OPS: NG9-1-1 State Of The Union, by Thomas Ginter, V.P., Product Management,TeleCommunication Systems
The goal of NG9-1-1 is to improve public emergency communication services by adapting to this century’s connected, multi-media-enabled, mobile society. In addition to connecting callers to 9-1-1, this program enables the public to transmit text, images, video and data to the 9-1-1 Public Safety Answering Point (PSAP).
Tech OPS: Uniting Structural Dynamics Simulation + Testing, by Noel Brown, Brüel & Kjær
Squeezed development and testing times for satellites call for intelligent solutions. Like other structural testing applications, satellites are subjected to exacting test procedures. But unlike other structural testing applications, satellites are so fragile that testing is typically carried out on a ‘test model’ that is identical to the real-life ‘flight model’, but will in fact never be used once the testing is completed. Unsurprisingly, modelling on a scale like this is costly, so simulation is used wherever possible.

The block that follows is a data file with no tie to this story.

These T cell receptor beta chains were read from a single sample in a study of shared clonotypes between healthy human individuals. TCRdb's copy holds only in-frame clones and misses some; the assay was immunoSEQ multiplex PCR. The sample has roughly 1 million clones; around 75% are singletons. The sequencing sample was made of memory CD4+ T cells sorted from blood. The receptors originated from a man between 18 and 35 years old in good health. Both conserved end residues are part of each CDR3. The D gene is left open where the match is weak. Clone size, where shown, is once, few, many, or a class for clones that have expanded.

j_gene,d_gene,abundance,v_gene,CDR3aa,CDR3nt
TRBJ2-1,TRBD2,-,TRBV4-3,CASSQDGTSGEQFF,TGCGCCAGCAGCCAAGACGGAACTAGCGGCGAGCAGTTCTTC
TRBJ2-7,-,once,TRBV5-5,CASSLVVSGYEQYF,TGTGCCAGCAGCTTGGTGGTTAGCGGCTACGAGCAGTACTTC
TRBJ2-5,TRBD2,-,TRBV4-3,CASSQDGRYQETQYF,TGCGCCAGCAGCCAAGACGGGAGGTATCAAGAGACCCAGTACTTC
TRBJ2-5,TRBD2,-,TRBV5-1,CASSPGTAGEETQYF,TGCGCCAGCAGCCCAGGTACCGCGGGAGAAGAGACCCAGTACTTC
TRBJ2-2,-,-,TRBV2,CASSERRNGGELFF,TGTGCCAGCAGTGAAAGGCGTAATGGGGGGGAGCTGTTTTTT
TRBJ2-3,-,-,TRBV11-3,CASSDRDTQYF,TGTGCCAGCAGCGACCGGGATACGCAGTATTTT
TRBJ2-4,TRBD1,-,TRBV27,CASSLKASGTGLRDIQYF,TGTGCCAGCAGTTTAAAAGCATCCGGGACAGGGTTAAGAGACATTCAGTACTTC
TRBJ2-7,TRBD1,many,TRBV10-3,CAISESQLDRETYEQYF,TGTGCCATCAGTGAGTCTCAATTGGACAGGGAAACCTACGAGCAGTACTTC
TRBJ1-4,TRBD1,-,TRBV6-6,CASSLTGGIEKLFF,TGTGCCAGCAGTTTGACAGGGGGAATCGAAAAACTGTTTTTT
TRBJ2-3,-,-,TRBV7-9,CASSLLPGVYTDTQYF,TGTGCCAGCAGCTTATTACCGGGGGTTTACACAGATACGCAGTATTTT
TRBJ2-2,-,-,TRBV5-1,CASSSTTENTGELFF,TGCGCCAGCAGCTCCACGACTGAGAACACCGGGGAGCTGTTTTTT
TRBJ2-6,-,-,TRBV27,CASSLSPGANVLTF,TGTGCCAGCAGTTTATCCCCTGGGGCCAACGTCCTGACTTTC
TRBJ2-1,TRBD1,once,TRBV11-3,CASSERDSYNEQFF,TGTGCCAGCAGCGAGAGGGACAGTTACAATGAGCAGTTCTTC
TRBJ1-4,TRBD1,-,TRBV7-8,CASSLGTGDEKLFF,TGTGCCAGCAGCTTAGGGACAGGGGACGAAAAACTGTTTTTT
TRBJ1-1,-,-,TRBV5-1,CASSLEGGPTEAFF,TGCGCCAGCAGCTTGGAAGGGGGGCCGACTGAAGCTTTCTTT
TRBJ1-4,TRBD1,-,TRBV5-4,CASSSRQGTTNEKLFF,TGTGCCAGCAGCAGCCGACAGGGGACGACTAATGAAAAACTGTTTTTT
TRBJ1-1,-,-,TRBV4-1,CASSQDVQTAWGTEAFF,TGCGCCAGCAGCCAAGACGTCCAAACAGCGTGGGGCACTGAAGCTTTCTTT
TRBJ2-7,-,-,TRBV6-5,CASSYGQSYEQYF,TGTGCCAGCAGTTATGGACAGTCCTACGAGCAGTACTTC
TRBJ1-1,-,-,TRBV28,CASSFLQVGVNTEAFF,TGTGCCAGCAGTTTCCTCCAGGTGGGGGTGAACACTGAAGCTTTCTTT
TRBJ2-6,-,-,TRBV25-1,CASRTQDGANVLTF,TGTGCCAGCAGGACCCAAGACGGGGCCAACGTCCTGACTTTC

Re:Sources The Road To The Future—The Military Enigma, by Bert Sadtler, President, Boxwood Executive Search + Contributing Editor
These are interesting times for employers who need to acquire top-level talent as well as for those seeking a career change. Today, companies’ economics compel them to re-assess their talent needs in order to remain competitive and drive growth. The Military communications industry is ripe with challenges and opportunities. One of the challenges faced by employers is the challenge of making a “great hire.”